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If Nick hates gun makers that change one minor thing and call it a new gun, he won’t be happy with the “new” Ruger LCRx. Why? All they’ve done is add a swept-back hammer spur so you can cock this eminently light, pocketable pistol and shoot it in single action if you fancy that. At least for now, you can only get a hammerized .38 version (+P rated). Same Hogue monogrip, same 1.875″ barrel, same great friction-reducing cam trigger. And no extra charge for that hammer spur – the LCRx has the same $529 MSRP as its hammerless sibling. Snubbies über alles!

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      • New and improved. What did we have before, old and crappy?

        Seriously tho. I see a snubbie as a contact weapon. Hammerless is the way to go. Avoid tangling on clothes and can even fire from inside the pocket.

        • You must be a terrible shot if you can’t hit a human at more than contact distance. Consider a taser or pepper spray.

        • Who said anything about can’t? It’s just undeniable that a snubnose, hammerless revolver is perfect in a last ditch situation. It won’t jam in a contact shot, it requires no extra room to cycle, and therefore it can be fired from inside a pocket or from tight to the body.

        • That’s why I went with a 3″ barrel (Ruger SP-101). Sort of an everything gun, as you can carry it for a short time in coat pockets, etc…, but still have increased accuracy and bullet performance (especially 357 magnum). I have the hammer version, as I prefer single action option over decreased snag chances.

  1. Three things, first, that is one ugly gun..
    second, if you think the hammer is going to get tangled in your clothing, you need new clothes,
    third, one of the most useless things to put on a snub nose is a front sight….. just saying

    All that said, snub nose revolvers fill a need and serve a purpose, not like you need to worry about a perp who is a block away.

    • Gil, you don’t see any chance of the hammer getting caught as it comes out of your pocket? Unless you practice often I would expect it to catch more often than not.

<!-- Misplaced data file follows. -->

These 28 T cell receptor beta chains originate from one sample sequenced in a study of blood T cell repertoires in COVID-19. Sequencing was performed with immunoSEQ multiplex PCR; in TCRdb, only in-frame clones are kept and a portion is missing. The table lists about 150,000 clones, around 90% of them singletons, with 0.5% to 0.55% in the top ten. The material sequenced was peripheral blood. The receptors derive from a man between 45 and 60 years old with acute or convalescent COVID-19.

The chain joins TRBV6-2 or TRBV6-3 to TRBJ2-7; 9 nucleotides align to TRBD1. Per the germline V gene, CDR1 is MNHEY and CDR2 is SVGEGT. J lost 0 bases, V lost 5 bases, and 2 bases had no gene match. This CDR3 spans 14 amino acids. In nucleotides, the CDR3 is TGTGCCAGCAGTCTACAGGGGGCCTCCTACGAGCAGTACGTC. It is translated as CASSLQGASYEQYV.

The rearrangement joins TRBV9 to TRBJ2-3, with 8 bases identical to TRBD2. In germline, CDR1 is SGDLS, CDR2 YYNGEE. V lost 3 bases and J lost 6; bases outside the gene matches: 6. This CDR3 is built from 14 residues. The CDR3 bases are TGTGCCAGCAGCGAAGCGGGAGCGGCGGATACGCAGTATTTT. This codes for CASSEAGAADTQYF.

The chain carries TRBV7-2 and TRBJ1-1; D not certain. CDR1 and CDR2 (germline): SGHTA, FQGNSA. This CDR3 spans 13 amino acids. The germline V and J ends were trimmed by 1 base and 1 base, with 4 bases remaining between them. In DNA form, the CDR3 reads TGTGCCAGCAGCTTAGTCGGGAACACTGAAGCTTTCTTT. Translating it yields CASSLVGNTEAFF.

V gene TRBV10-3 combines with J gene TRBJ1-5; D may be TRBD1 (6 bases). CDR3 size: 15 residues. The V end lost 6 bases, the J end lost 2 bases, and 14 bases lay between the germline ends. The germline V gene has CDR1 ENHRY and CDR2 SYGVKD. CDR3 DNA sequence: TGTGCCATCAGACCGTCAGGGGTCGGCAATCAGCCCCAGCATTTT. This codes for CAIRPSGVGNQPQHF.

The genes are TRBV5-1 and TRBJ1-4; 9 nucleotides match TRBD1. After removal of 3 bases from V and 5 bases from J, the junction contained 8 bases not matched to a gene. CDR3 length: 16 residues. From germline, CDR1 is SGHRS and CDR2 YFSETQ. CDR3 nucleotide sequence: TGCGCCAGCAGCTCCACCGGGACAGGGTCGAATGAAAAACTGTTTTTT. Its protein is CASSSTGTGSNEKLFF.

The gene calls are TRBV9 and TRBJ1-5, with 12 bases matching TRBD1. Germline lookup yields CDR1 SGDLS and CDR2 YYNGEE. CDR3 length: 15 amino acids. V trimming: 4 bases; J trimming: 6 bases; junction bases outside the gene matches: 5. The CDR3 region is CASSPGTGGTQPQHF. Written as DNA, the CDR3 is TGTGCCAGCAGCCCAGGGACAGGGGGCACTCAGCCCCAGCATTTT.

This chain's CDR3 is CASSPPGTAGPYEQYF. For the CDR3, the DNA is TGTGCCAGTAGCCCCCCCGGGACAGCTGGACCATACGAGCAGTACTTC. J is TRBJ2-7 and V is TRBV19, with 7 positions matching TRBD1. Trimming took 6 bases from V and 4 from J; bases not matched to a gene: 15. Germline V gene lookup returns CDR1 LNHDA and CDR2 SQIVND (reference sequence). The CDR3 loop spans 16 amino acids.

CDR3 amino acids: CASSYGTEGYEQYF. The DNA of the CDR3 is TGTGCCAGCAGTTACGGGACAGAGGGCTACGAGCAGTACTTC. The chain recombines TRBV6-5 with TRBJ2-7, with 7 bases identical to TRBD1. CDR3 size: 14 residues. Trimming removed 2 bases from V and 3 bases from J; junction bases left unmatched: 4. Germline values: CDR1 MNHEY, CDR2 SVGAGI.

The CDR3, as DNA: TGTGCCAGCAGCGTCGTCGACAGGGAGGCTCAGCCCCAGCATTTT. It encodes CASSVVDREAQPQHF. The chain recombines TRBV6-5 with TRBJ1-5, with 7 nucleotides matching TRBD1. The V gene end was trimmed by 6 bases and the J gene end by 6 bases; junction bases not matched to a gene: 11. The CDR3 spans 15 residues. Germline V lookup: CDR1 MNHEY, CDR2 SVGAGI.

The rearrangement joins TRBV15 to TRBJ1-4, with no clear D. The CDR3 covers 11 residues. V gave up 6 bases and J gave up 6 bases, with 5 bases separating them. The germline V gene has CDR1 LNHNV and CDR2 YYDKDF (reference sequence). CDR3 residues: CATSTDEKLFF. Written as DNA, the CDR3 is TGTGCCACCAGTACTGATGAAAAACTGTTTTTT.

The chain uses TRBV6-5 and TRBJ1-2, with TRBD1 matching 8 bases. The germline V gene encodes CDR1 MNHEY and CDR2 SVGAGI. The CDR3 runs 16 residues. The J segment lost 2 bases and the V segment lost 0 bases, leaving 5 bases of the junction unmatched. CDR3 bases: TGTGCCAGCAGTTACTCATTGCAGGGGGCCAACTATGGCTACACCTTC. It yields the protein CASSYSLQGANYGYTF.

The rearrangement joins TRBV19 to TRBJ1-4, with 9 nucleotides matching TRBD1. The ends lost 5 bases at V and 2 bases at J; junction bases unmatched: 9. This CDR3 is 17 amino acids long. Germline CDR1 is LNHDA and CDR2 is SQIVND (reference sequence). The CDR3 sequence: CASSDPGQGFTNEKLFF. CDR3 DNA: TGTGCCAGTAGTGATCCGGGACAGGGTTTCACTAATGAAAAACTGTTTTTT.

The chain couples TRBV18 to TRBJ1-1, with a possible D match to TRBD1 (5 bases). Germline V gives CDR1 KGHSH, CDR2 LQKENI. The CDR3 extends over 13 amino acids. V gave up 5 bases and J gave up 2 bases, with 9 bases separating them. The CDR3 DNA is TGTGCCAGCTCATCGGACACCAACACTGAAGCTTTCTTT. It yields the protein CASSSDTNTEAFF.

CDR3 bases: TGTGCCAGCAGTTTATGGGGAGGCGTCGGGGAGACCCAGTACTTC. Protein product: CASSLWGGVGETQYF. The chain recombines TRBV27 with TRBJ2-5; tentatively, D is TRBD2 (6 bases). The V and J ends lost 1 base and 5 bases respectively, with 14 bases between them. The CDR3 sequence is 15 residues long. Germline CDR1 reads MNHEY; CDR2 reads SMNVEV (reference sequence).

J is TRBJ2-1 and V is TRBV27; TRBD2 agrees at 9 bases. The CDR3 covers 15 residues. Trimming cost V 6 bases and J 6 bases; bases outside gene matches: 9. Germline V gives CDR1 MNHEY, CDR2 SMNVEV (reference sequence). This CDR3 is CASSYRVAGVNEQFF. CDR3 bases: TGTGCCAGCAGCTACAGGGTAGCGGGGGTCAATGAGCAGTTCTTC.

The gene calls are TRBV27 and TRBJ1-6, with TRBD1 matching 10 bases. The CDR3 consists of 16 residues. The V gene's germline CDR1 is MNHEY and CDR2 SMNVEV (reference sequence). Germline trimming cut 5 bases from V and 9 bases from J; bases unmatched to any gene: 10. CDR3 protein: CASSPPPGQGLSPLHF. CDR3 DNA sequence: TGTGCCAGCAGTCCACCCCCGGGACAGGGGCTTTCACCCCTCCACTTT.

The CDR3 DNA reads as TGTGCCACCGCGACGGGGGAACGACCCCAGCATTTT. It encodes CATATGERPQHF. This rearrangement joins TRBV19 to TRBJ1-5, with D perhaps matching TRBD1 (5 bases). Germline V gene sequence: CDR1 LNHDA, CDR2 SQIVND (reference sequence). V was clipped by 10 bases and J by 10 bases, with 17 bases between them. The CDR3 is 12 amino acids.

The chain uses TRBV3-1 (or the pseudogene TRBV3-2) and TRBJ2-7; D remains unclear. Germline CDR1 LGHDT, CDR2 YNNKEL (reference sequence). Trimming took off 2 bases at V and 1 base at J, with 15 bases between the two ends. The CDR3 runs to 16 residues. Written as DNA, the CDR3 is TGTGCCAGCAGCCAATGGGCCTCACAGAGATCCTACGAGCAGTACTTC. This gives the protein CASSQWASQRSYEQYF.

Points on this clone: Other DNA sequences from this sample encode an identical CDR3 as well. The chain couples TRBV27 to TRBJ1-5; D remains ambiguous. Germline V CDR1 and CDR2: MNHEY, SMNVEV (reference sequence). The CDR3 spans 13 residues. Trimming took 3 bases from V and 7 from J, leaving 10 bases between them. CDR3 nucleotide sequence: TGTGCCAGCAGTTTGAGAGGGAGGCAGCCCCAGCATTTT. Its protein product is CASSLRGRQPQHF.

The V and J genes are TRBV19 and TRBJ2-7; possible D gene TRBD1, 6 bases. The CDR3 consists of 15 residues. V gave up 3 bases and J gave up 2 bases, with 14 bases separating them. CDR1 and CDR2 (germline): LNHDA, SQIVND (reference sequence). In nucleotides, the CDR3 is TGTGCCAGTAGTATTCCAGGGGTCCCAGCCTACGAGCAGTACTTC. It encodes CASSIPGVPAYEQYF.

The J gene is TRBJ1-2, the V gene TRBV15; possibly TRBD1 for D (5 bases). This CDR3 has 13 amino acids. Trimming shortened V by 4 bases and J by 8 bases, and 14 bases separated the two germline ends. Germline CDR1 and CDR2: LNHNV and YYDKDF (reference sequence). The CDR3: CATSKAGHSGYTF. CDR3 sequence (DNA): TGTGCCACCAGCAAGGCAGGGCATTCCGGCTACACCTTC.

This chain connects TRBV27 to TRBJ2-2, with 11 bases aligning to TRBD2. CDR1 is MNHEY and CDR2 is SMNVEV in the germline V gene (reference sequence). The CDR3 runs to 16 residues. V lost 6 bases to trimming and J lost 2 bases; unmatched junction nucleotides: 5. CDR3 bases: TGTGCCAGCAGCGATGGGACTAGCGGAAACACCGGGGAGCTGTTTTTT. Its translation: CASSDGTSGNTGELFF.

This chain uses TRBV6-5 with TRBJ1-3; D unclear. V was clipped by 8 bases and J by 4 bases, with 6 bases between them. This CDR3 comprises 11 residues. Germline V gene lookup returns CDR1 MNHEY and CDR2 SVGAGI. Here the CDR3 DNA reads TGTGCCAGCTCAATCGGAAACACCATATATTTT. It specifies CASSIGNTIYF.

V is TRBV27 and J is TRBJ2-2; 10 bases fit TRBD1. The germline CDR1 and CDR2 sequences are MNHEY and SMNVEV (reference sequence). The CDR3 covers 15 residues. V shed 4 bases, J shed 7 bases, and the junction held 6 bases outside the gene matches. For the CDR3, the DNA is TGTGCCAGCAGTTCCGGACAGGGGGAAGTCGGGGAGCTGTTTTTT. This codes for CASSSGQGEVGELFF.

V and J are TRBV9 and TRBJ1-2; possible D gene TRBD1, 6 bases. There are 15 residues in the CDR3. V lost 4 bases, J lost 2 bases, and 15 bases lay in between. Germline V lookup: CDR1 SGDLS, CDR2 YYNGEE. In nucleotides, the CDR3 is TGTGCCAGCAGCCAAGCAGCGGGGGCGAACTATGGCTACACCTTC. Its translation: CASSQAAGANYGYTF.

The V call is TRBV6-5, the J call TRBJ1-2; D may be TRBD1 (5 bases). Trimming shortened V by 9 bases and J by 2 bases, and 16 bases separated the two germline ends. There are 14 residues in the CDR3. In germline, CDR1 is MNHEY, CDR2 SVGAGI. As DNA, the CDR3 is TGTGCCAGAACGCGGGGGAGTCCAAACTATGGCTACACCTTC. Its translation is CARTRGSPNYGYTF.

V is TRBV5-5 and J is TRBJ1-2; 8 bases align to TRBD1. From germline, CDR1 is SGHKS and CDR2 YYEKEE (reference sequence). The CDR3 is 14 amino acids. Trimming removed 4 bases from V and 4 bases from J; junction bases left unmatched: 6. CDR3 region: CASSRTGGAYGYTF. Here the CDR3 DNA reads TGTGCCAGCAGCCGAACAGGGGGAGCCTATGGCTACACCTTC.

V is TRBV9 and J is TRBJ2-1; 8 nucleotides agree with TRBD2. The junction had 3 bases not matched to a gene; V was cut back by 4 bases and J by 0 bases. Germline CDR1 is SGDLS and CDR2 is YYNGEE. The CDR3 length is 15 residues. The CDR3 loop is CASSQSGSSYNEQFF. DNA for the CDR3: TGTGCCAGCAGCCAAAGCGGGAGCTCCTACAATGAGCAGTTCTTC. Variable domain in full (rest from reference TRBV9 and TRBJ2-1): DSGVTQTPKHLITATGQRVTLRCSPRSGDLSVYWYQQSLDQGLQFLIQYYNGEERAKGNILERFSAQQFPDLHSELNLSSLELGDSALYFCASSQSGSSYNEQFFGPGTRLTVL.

• External hammers do snag on clothes and there are plenty of videos demonstrating this. One strategy to minimize the risk of this happening is to wedge your thumb beneath the spur when drawing.

      Still, an exposed hammer on a snubby is kind of pointless IMO.

  2. Some of the folks posting should go to youtube and view Bob Munden hitting a balloon at 200 yds with a snubbie and Jerry Miculek doing the same only holding the snubbie upside down and pulling the trigger with his pinky. They both seemed to be using the sights. 😉

    • I think we can agree that Munden and Miculek are not your average shooters. The snubbie is a close range, “Oh Shit.” weapon for most folks. That’s how I see it. I have better guns for distance use. I have a single j frame hammerless for that close encounter of the ugly kind.

      • I’m with you, jwm. Some people call the snubby a 5 yard gun. I think it’s that and also the best contact weapon ever made.

  3. I still don’t see why someone should choose one of these over a pocket nine. I cannot think of one thing revolvers do that semi-autos can’t do better.

    • 5 rounds of .357 magnum in a reliable, easily pocket carried gun is better than 6 or 7 rounds in a “pocket” 9mm (like the Shield).

      When I owned a Shield, it jammed a few times. My LCR has never jammed and I doubt it ever will.

    • A revolver will give you a quick avenue to the next round in case you have a FTF, or FTE.

    • I can’t believe you said this, almost everything:

      Revolver won’t go out of battery if pressed up against an assailant, semi-auto will.

      No jams, will shoot no matter what.

      Those two alone make it a vastly superior self defense option.

  4. I believe the correct draw from pocket is thumb under spur with knuckle raised. After the barrel clears body you can quickly cock it.

    • You shouldn’t be cocking it in a defensive situation, people with snubbies should master the double action trigger pull, or they shouldn’t be carrying revolvers.